Friday, June 15, 2007

CARE Kicks Off National Conference 2007

CARE Kicks Off National Conference 2007

Sen. Chuck Hagel leads the evening plenary session at CARE's National Conference 2007. (photo ©Lincoln Oviedo)

WASHINGTON, D.C. (June 13, 2007) - CARE's National Conference 2007 began with a sense of excitement and purpose. Opening the event, CARE board member Monica Vachher stated simply and succinctly, "As an essential extension and integral part of CARE's poverty-fighting work, we must also be effective advocates here in Washington."

More than 350 CARE constituents arrived in Washington, D.C., to play their role in the global movement to end poverty and empower women. Welcoming the largest group ever to attend CARE's National Conference, President and CEO Helene Gayle said: "The poor don't have a voice here, so our government isn't pressed to consider their needs. We need to become their voice in this country. It's our job to convince those who don't believe in the virtues of fighting global poverty that it is a worthwhile and doable endeavor." ABC White House correspondent Ann Compton delivered an entertaining and inspiring keynote to cap the morning's first session.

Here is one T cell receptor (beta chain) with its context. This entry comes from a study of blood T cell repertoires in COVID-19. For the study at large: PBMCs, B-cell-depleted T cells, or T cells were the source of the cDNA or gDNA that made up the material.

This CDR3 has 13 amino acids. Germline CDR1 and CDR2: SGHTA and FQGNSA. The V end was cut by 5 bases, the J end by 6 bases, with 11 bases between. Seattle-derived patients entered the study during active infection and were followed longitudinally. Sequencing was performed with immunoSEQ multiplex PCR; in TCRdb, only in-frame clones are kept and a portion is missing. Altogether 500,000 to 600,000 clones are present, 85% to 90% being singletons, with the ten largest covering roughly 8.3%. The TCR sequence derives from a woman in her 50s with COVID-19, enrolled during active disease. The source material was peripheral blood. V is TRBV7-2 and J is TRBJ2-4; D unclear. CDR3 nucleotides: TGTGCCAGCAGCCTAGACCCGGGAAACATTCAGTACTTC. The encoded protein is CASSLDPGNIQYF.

After an afternoon of workshops on hunger, education, health and other issues, attendees got briefed about what to expect during their visits on Capitol Hill Thursday. Participants roll-played during dinner, presenting their arguments for increased funding for poverty-fighting programs, flexible and effective AIDS funding and support for the Education for All bill.

Nebraska Senator Chuck Hagel led the evening's plenary session, saying: "Organizations like CARE shape the world in truly human ways. But you can't do it all. We as policymakers have some responsibility to help far more than we have been helping." Throughout the day, staff and speakers emphasized the importance of demonstrating to elected officials a personal commitment to the issue of poverty reduction. New York Representative Nita Lowey rallied the group when she said, "We must link arms, forge ahead, knowing that each woman who starts a new business, every child who enrolls in school, every HIV-positive person who gets medication brings us one step closer to a safer, more stable world of equal opportunity for all."

The evening ended with CARE Ambassador Sarah Michelle Gellar, recently returned from CARE project visits in Guatemala, presenting the "I Am Powerful" Award to Stanojka Tesic, a project participant from Bosnia who has helped unite women of different ethnicities to work for stable, prosperous communities following the conflict that racked their nation. Accepting the award, Stanojka said that she would take the happiness and smiles of the day back to the women in her community.

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